Editorial: No to CONCACAF old guard
Four years ago when Jack Warner retreated from global and regional football rather than face scrutiny over the bin Hammam bribery scandal, this newspaper urged that the leadership posts he vacated not be filled by any of his acolytes - the persons he had nurtured in the Caribbean Football Union (CFU) and the Confederation of North, Central America and Caribbean Association Football (CONCACAF).
Again, in the face of this week's United States corruption indictments against top global football figures, including CONCACAF's
president, Jeffrey Webb, we warn against reaching out to the associates, friends and partners of the old or existing guard.
Our position in 2011 rested on the premise that whatever the truth of the allegations against Jack Warner, his long stints at the helm of CONCACAF and the CFU, and as a vice-president of football's world governing body, FIFA, were widely perceived as corrupt and venal. The Caribbean, we felt, had an opportunity to influence the installation of new, transparent and accountable governance structures in these two regional organisations in which it had substantial heft.
The house-cleaning didn't happen as we hoped. But we are encouraged by the developments. Gordon Derrick, the Antiguan president of the CFU, was of the old network and seemed intent on democratising the organisation.
While Mr Webb had strong links with the old structure, as leader of CONCACAF and as a vice-president of FIFA, he made promising statements about accountability in the global body and against corruption in the sport, generally. He appeared to be among a new generation of would-be reformers. It is against that backdrop that we were surprised that Mr Webb is among those, Warner included, indicted for soliciting bribes and taking kickbacks from companies in exchange for marketing and media rights to regional football tournaments.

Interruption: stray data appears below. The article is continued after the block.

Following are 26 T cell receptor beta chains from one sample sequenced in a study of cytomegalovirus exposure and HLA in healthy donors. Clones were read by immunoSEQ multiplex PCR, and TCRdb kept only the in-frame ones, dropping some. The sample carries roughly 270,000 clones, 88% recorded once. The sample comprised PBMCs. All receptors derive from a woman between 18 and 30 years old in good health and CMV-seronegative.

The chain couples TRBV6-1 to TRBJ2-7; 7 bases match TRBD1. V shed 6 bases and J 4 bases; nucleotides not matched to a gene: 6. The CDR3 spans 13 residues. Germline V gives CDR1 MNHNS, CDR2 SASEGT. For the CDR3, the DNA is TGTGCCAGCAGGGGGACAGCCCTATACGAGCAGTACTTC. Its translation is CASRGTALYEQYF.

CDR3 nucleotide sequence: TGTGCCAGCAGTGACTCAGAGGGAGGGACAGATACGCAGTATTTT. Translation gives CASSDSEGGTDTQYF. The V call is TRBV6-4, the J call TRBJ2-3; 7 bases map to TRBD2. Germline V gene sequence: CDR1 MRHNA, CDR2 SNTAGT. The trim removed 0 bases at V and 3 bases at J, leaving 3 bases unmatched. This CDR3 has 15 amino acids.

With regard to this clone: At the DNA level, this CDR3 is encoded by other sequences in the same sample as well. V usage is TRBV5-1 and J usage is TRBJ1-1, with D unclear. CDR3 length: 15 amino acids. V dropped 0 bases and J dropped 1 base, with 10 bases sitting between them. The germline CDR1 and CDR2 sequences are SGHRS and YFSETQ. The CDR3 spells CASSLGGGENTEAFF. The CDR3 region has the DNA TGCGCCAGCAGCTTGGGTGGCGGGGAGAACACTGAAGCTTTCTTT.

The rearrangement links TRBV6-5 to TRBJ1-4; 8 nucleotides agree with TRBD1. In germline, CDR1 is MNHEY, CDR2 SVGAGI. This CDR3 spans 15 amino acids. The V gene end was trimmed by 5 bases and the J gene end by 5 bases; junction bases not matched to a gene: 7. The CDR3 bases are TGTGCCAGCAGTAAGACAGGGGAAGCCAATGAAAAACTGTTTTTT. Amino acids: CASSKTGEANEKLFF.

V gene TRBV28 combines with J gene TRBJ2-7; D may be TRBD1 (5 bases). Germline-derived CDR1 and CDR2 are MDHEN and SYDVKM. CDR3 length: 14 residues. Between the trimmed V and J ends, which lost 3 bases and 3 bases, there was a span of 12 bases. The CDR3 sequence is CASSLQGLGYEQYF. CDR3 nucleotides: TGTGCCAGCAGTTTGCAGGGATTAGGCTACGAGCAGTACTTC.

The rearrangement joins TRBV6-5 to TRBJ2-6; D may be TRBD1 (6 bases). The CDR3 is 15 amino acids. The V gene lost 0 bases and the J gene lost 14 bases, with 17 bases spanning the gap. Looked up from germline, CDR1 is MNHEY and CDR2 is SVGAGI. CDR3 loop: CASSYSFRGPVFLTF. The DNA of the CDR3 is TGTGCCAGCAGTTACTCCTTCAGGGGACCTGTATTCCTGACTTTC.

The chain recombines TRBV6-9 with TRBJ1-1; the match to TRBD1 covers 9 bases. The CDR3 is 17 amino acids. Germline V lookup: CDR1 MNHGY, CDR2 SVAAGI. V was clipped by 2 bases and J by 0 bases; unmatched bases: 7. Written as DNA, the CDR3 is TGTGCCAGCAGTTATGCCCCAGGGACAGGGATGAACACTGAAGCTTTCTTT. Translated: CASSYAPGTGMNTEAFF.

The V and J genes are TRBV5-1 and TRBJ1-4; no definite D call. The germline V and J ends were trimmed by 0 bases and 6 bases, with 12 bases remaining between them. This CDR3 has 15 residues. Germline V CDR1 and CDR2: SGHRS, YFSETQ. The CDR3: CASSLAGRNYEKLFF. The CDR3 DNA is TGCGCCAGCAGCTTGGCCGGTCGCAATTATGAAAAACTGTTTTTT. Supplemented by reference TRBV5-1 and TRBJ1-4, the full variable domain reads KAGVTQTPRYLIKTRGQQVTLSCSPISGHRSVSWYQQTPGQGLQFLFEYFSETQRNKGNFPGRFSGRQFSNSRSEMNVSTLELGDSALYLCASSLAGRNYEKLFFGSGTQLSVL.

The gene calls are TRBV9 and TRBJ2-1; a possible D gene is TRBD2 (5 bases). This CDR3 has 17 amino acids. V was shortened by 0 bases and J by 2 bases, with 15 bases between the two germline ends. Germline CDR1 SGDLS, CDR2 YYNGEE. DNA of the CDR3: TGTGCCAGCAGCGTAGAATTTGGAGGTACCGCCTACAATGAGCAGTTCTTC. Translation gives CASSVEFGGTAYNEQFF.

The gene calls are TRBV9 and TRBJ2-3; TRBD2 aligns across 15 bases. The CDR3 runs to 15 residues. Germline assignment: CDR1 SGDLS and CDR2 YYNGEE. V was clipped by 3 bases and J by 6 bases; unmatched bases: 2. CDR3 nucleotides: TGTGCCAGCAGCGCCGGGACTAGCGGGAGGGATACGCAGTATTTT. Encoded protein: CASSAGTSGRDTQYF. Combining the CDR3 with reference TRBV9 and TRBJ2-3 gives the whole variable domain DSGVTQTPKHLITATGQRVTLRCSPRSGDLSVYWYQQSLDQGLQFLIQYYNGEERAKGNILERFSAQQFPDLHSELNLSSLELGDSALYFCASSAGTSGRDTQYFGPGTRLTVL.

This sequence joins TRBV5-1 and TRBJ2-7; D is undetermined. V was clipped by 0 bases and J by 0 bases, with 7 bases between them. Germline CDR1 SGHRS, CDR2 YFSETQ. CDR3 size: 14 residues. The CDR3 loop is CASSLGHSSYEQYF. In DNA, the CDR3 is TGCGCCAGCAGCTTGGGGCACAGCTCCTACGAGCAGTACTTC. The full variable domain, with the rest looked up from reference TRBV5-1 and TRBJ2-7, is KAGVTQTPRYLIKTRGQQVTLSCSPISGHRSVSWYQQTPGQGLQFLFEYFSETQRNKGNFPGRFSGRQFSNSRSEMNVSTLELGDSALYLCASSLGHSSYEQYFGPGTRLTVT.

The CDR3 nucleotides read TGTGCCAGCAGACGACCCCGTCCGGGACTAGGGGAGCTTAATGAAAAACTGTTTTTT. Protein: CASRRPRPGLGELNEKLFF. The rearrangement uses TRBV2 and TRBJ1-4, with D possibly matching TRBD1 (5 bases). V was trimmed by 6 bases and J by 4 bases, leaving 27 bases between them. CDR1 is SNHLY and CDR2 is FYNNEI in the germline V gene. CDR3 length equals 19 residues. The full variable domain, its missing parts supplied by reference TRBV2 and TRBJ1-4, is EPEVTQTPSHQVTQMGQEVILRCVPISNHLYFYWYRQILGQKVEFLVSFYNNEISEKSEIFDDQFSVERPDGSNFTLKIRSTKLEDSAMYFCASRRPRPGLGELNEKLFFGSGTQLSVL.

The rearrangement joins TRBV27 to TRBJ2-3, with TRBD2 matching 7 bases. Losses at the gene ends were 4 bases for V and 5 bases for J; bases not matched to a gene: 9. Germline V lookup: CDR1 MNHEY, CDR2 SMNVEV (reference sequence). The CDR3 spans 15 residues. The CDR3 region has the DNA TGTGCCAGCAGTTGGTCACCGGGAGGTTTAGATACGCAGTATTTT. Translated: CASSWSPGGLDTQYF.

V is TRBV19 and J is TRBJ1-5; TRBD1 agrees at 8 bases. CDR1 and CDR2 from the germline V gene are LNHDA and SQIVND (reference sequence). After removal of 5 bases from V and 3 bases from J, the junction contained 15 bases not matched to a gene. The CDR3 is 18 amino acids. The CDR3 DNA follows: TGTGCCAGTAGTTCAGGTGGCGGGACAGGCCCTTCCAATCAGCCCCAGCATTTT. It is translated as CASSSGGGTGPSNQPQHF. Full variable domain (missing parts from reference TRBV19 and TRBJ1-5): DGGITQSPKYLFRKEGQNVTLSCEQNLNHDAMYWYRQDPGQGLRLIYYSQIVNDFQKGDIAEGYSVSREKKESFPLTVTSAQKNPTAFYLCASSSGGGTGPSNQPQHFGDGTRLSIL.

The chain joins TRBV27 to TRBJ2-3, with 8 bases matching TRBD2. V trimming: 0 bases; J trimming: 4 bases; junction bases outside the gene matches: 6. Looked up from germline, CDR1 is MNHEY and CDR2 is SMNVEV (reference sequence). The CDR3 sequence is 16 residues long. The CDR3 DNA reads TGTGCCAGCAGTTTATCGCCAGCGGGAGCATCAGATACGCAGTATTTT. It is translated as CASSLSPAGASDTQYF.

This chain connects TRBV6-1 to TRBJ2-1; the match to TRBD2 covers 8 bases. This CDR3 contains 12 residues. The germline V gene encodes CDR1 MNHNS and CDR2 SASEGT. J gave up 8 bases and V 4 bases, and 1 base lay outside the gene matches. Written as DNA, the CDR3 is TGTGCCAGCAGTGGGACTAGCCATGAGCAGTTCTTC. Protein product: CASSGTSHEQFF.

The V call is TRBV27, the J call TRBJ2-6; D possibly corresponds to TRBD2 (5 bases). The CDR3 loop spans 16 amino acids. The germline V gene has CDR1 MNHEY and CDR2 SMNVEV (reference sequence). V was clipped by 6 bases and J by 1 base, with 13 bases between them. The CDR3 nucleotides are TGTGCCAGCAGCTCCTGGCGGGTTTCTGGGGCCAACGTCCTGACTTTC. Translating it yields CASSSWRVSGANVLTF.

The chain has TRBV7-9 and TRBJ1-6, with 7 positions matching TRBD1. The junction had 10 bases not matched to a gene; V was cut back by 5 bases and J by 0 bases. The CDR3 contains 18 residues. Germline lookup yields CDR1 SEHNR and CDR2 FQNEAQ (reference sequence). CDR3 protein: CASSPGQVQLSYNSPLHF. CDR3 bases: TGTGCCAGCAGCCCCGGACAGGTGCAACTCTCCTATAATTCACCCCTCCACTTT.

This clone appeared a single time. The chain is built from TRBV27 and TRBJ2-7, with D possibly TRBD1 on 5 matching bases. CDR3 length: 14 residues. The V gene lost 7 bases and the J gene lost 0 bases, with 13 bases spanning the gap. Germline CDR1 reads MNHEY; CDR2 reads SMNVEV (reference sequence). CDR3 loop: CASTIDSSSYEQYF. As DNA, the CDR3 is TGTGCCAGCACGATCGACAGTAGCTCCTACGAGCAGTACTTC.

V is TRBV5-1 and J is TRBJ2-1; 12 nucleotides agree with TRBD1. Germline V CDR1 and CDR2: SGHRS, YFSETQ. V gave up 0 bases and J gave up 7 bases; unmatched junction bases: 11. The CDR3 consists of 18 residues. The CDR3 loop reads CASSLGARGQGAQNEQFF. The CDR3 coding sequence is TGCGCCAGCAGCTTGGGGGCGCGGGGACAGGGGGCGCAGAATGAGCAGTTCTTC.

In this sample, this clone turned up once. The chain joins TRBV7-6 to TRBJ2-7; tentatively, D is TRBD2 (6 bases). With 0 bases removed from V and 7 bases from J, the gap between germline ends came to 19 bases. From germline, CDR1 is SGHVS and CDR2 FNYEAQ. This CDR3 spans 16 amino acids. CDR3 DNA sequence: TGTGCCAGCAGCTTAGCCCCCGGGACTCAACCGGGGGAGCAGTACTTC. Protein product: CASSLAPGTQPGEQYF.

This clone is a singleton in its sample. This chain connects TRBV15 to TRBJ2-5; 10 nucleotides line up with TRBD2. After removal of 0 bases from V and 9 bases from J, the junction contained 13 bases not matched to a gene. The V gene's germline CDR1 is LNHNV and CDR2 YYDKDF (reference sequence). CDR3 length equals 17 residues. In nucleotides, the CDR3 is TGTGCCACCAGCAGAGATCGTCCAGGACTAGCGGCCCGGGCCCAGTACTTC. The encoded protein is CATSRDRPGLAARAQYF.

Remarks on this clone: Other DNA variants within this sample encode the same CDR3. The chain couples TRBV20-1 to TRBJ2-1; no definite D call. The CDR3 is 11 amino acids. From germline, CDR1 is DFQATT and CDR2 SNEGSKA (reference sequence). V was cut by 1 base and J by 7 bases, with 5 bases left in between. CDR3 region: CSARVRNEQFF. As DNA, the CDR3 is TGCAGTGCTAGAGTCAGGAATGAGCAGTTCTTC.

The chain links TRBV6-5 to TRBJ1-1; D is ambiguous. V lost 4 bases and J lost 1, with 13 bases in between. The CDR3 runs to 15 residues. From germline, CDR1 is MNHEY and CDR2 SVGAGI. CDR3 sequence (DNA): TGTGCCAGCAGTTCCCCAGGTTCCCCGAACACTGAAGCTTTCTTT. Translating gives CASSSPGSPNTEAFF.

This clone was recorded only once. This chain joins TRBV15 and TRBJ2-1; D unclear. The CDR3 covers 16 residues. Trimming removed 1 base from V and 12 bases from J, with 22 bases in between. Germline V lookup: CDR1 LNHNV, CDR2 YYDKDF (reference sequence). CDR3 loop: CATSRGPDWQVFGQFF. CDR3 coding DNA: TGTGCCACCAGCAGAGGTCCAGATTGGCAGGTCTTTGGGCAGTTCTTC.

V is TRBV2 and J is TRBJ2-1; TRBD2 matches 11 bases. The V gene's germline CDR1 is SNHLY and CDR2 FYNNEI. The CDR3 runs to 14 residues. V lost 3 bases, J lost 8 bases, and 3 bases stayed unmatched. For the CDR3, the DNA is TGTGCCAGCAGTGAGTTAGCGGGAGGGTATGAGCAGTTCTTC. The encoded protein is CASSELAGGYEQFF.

Of course, Jeffrey Webb may yet be proven guiltless in a court of law. But in the circumstance of his arrest in Zurich, where he was attending FIFA's biennial congress, and likely extradition to the United States, it is difficult to see Mr Webb continuing in a leadership role in regional or global football, even if he is acquitted. In the meantime, someone will be required to act in his position at CONCACAF.
We suppose that the immediate default will be the invocation of the constitutional provisions covering what is to happen when a FIFA organisation's president, either temporarily or for good, is incapable of fulfilling his obligations. While we have healthy respect for constitutional provisions, we believe that these are special circumstances, requiring extraordinary action.
First, the Americans have warned that this week's indictments were merely the beginning. Their probe of FIFA and its constituent bodies, including CONCACAF, will continue. In that regard, it would be prudent for senior officers of the confederation to step aside, at least for the time being, so that there could be no claim of them doing anything to impede or taint the investigations.
But there is a more fundamental reason why they should take this action, which is our starting position. CONCACAF, as does FIFA, deserves a major overhaul if it is to repair its image and recapture its integrity and the public trust. And as we often note, executives who lead institutions into crises are rarely well placed to lead them out of them.